How To Invest Money In A Startup Business?

How To Invest Money In A Startup Business?


Start a business

There is not an exact definition of a startup. But, in simple terms, a startup can be a business that creates new products or services under highly uncertain situations or a company that aims to provide a solution to a problem, which is not so evident and direct, and success is unguaranteed.


Startups are also those businesses in which investors, both individuals, and institutions invest believing in the potential of the startups’ business model and entrepreneurs. People or firms who fund startups have an object either to share in their profits or equity, which is quite considerable.


Startups as an investment opportunity are pretty lucrative. Nonetheless, the risks associated with the investment bring a significant risk that investors should not ignore. That is why it is better to know how you should invest in a startup than simply jumping into the pool without even knowing how to swim. So please read our guide on the steps to invest in startups and make a knowledgeable investment decision.            

Startup Investing Platforms

Save money

Ordinary people who wish to invest by investing in startups can do so via crowdfunding sites. Platforms for startup investing offer a few hand-picked companies required to make minimum buy-ins varying from company to company. The major investors in the crowdfunding startup world include:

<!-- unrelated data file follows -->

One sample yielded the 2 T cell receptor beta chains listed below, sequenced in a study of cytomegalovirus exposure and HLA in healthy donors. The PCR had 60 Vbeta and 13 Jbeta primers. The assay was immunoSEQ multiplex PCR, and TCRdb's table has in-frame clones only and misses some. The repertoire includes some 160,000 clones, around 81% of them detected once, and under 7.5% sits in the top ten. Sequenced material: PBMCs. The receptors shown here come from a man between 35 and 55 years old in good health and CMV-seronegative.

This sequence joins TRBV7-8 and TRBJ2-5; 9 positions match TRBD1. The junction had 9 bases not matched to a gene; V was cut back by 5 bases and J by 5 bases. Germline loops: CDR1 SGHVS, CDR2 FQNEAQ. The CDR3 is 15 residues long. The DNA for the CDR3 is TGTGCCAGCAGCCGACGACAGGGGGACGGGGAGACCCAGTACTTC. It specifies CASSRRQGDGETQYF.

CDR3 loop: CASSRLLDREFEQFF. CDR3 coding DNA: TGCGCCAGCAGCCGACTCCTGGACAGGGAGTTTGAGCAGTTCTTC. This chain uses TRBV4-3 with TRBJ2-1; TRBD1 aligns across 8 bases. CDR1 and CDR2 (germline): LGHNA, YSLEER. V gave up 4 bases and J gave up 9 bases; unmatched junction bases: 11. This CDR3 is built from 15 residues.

1.  SeedInvest 

SeedInvest has over 500,000 investors and has raised more than $300 million invested in 235+ startup companies. This platform only targets highly vetted investment opportunities and comprises top angel investors and venture capital firms.


  1.  Wefunder

At Wefunder, you can start investing in startups and small businesses with an amount as low as $100. The platform has funded the dreams of 1,494 young entrepreneurs by making a total investment of $284 Million to date and has also created 19,167 job opportunities.


These funded startups have further raised more than $5 Billion in venture capital posy Wefunder. They have a total of 990,446 investors associated with them.


  1.  Republic

Republic is a multi-industry investing platform where investors can invest in industries other than startups, such as video gaming, real estate, and cryptocurrencies. The platform has invested $150+ Million through massive 1+ million investor members from both institutional and individual investor communities in the last year.


In addition, they have cracked about 250 deals ranging from A to CF to D and seed to pre-IPO funding.


  1.  StartEngine

StartEngine is an investing platform for everyday people, which serves them with a chance to become angel investors by giving them the opportunities to invest in startups.